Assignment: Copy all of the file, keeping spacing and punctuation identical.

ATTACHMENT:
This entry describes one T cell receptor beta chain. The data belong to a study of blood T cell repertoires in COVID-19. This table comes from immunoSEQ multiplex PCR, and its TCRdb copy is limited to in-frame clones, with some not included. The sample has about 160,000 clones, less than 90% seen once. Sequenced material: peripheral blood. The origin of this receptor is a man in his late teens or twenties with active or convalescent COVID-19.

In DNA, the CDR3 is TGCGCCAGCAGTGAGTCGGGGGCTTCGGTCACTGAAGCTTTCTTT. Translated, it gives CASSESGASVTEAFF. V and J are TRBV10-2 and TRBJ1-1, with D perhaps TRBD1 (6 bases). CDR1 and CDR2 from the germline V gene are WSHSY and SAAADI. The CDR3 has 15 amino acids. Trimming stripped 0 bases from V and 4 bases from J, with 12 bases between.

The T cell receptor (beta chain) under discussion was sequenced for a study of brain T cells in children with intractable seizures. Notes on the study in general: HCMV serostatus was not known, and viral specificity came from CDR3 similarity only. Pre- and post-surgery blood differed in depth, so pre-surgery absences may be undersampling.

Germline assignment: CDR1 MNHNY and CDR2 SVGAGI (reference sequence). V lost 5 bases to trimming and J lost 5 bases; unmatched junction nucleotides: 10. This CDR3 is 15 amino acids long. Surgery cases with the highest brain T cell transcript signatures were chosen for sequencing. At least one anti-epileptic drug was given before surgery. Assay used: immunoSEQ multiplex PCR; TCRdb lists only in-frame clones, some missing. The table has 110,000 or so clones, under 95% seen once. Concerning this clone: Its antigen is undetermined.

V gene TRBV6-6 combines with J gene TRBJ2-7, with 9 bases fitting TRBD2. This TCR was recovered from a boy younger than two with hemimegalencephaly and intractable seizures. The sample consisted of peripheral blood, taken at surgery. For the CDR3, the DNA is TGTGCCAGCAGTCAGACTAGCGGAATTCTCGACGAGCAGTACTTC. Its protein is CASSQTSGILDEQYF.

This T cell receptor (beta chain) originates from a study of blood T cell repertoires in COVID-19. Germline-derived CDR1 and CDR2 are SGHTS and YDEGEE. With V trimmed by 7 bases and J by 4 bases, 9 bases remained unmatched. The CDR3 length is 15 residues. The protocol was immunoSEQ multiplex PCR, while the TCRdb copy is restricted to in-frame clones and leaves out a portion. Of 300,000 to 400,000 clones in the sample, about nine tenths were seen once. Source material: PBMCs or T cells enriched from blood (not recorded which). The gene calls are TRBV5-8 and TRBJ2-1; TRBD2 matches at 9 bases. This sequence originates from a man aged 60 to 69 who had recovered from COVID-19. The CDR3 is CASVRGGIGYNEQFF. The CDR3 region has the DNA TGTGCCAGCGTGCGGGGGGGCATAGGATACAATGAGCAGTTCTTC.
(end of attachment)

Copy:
This entry describes one T cell receptor beta chain. The data belong to a study of blood T cell repertoires in COVID-19. This table comes from immunoSEQ multiplex PCR, and its TCRdb copy is limited to in-frame clones, with some not included. The sample has about 160,000 clones, less than 90% seen once. Sequenced material: peripheral blood. The origin of this receptor is a man in his late teens or twenties with active or convalescent COVID-19.

In DNA, the CDR3 is TGCGCCAGCAGTGAGTCGGGGGCTTCGGTCACTGAAGCTTTCTTT. Translated, it gives CASSESGASVTEAFF. V and J are TRBV10-2 and TRBJ1-1, with D perhaps TRBD1 (6 bases). CDR1 and CDR2 from the germline V gene are WSHSY and SAAADI. The CDR3 has 15 amino acids. Trimming stripped 0 bases from V and 4 bases from J, with 12 bases between.

The T cell receptor (beta chain) under discussion was sequenced for a study of brain T cells in children with intractable seizures. Notes on the study in general: HCMV serostatus was not known, and viral specificity came from CDR3 similarity only. Pre- and post-surgery blood differed in depth, so pre-surgery absences may be undersampling.

Germline assignment: CDR1 MNHNY and CDR2 SVGAGI (reference sequence). V lost 5 bases to trimming and J lost 5 bases; unmatched junction nucleotides: 10. This CDR3 is 15 amino acids long. Surgery cases with the highest brain T cell transcript signatures were chosen for sequencing. At least one anti-epileptic drug was given before surgery. Assay used: immunoSEQ multiplex PCR; TCRdb lists only in-frame clones, some missing. The table has 110,000 or so clones, under 95% seen once. Concerning this clone: Its antigen is undetermined.

V gene TRBV6-6 combines with J gene TRBJ2-7, with 9 bases fitting TRBD2. This TCR was recovered from a boy younger than two with hemimegalencephaly and intractable seizures. The sample consisted of peripheral blood, taken at surgery. For the CDR3, the DNA is TGTGCCAGCAGTCAGACTAGCGGAATTCTCGACGAGCAGTACTTC. Its protein is CASSQTSGILDEQYF.

This T cell receptor (beta chain) originates from a study of blood T cell repertoires in COVID-19. Germline-derived CDR1 and CDR2 are SGHTS and YDEGEE. With V trimmed by 7 bases and J by 4 bases, 9 bases remained unmatched. The CDR3 length is 15 residues. The protocol was immunoSEQ multiplex PCR, while the TCRdb copy is restricted to in-frame clones and leaves out a portion. Of 300,000 to 400,000 clones in the sample, about nine tenths were seen once. Source material: PBMCs or T cells enriched from blood (not recorded which). The gene calls are TRBV5-8 and TRBJ2-1; TRBD2 matches at 9 bases. This sequence originates from a man aged 60 to 69 who had recovered from COVID-19. The CDR3 is CASVRGGIGYNEQFF. The CDR3 region has the DNA TGTGCCAGCGTGCGGGGGGGCATAGGATACAATGAGCAGTTCTTC.